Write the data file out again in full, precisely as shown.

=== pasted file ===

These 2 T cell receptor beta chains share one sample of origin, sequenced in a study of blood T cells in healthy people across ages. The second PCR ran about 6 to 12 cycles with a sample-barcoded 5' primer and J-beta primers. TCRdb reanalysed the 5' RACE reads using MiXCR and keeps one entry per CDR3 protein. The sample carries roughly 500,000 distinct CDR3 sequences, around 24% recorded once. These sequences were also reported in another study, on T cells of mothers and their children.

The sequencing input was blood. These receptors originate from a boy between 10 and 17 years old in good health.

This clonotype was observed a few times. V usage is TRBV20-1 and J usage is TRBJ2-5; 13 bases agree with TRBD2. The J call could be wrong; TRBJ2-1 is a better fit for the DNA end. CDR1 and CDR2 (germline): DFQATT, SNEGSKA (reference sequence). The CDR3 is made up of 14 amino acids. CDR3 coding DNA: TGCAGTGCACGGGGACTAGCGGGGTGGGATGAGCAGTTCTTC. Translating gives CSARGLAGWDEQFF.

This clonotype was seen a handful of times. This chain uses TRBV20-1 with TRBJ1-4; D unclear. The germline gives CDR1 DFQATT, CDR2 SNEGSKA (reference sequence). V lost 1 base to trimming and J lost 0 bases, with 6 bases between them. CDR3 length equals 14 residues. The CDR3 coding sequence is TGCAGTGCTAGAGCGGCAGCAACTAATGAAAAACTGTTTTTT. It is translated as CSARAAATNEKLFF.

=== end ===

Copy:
These 2 T cell receptor beta chains share one sample of origin, sequenced in a study of blood T cells in healthy people across ages. The second PCR ran about 6 to 12 cycles with a sample-barcoded 5' primer and J-beta primers. TCRdb reanalysed the 5' RACE reads using MiXCR and keeps one entry per CDR3 protein. The sample carries roughly 500,000 distinct CDR3 sequences, around 24% recorded once. These sequences were also reported in another study, on T cells of mothers and their children.

The sequencing input was blood. These receptors originate from a boy between 10 and 17 years old in good health.

This clonotype was observed a few times. V usage is TRBV20-1 and J usage is TRBJ2-5; 13 bases agree with TRBD2. The J call could be wrong; TRBJ2-1 is a better fit for the DNA end. CDR1 and CDR2 (germline): DFQATT, SNEGSKA (reference sequence). The CDR3 is made up of 14 amino acids. CDR3 coding DNA: TGCAGTGCACGGGGACTAGCGGGGTGGGATGAGCAGTTCTTC. Translating gives CSARGLAGWDEQFF.

This clonotype was seen a handful of times. This chain uses TRBV20-1 with TRBJ1-4; D unclear. The germline gives CDR1 DFQATT, CDR2 SNEGSKA (reference sequence). V lost 1 base to trimming and J lost 0 bases, with 6 bases between them. CDR3 length equals 14 residues. The CDR3 coding sequence is TGCAGTGCTAGAGCGGCAGCAACTAATGAAAAACTGTTTTTT. It is translated as CSARAAATNEKLFF.